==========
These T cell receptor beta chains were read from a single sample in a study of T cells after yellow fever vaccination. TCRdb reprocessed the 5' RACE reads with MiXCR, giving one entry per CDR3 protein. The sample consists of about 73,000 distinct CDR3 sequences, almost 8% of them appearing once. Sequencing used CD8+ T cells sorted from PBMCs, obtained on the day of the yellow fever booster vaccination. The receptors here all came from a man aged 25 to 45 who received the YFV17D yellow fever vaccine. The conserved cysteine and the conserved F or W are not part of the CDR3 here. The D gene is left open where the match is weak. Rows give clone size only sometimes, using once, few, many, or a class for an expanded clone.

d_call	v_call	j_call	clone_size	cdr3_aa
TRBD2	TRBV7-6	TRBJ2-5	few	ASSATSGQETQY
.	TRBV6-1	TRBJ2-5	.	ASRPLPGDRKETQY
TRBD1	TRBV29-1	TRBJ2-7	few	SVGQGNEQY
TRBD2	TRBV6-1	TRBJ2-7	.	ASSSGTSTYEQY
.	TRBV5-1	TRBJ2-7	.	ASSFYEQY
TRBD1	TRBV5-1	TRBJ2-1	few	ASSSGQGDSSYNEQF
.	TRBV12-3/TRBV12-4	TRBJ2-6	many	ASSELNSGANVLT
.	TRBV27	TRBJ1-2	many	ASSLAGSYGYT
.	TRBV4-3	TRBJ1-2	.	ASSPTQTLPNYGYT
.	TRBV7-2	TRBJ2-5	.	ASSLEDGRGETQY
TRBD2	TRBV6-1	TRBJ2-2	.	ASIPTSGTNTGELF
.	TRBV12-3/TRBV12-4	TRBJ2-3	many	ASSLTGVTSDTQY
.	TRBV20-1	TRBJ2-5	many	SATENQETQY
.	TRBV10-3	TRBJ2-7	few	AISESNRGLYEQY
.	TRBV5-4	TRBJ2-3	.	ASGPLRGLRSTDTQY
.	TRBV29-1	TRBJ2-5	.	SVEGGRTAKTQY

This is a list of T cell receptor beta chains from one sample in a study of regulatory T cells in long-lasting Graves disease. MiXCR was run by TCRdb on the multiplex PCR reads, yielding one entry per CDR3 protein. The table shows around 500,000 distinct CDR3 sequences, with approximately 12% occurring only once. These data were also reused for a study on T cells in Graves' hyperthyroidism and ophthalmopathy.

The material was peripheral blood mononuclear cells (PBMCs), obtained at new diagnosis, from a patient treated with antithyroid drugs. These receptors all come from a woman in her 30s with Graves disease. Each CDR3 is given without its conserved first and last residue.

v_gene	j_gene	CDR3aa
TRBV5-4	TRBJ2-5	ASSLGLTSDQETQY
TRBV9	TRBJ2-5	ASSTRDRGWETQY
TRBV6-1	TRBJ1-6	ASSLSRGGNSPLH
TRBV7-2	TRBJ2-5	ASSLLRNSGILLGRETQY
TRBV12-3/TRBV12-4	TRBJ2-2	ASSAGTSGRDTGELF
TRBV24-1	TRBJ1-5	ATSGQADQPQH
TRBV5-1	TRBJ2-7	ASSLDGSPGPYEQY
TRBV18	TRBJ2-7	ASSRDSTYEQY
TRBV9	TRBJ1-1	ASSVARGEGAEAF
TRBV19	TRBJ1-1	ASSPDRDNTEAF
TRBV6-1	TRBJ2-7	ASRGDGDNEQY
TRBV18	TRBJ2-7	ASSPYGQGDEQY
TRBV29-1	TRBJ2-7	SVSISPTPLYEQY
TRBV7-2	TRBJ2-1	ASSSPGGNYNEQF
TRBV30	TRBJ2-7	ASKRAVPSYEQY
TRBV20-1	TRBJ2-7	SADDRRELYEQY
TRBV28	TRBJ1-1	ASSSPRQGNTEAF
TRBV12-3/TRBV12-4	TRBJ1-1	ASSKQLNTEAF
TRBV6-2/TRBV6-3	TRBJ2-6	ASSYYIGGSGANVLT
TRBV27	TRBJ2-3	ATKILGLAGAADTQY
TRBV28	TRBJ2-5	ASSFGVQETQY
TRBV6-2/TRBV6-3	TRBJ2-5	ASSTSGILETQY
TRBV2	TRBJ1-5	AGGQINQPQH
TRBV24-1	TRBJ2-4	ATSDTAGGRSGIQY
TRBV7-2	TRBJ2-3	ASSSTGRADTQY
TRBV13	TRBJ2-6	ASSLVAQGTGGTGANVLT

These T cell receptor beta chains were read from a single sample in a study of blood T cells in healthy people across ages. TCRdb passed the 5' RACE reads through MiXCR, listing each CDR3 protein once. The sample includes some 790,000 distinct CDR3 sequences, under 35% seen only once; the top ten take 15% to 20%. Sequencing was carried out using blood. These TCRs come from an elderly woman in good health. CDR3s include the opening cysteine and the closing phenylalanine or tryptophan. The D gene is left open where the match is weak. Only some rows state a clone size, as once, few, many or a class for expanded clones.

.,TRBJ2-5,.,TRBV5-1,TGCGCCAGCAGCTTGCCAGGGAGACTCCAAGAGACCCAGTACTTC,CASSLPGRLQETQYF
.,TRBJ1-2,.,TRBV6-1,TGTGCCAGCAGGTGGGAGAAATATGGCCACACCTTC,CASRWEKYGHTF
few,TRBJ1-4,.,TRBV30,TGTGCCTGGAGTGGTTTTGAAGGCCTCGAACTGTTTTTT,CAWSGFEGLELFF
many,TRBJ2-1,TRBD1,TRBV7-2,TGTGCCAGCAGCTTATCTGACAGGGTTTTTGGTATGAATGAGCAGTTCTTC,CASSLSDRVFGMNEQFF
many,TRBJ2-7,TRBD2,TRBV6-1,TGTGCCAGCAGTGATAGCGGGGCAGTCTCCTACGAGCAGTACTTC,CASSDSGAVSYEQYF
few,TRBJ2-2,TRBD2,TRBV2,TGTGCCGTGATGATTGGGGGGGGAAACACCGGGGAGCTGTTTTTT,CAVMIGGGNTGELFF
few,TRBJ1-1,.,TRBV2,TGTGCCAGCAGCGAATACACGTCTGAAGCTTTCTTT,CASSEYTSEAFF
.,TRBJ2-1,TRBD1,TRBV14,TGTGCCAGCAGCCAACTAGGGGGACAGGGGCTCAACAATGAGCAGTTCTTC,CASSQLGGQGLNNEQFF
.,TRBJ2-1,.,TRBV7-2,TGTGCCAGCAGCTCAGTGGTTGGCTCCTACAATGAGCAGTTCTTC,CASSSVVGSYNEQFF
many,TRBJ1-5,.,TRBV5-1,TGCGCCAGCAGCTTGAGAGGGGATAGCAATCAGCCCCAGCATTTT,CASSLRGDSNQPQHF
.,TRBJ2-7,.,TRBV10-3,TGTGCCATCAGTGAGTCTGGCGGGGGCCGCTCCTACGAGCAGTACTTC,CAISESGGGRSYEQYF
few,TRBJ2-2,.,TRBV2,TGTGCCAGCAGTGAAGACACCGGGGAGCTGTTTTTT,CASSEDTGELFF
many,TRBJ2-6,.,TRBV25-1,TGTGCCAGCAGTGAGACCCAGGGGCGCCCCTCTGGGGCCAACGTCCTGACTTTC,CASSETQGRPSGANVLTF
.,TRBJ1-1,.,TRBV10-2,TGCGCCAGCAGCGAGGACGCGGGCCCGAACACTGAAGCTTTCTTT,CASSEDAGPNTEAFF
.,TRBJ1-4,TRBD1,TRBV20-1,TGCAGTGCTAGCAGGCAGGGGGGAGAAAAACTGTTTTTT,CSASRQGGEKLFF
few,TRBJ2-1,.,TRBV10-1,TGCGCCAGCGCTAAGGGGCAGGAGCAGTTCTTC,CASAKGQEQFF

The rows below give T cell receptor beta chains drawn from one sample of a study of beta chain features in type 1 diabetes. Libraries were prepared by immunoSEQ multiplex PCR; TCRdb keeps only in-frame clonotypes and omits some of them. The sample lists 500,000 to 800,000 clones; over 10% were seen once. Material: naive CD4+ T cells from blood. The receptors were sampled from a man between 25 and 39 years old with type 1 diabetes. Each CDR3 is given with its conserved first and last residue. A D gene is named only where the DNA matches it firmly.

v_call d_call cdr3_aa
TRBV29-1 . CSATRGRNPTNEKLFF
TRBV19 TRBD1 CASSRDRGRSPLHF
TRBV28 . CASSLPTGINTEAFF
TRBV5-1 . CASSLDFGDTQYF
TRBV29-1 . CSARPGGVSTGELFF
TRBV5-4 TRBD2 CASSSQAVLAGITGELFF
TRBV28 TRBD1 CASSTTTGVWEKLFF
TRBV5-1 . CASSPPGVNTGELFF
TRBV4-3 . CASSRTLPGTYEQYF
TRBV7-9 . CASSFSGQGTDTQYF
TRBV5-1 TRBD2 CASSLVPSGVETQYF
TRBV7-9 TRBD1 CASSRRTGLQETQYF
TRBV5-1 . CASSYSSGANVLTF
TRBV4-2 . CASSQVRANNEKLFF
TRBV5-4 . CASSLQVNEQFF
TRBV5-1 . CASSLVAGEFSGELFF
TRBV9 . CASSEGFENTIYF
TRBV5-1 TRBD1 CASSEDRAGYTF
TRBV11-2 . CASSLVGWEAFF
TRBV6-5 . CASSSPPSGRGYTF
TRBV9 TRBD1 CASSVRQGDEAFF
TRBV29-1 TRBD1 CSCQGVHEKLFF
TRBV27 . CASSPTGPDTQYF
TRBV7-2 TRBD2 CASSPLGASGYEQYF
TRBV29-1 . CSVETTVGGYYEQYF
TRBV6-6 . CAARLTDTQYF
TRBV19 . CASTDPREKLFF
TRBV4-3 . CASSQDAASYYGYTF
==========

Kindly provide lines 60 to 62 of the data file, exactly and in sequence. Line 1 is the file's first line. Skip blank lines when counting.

few,TRBJ2-2,.,TRBV2,TGTGCCAGCAGTGAAGACACCGGGGAGCTGTTTTTT,CASSEDTGELFF
many,TRBJ2-6,.,TRBV25-1,TGTGCCAGCAGTGAGACCCAGGGGCGCCCCTCTGGGGCCAACGTCCTGACTTTC,CASSETQGRPSGANVLTF
.,TRBJ1-1,.,TRBV10-2,TGCGCCAGCAGCGAGGACGCGGGCCCGAACACTGAAGCTTTCTTT,CASSEDAGPNTEAFF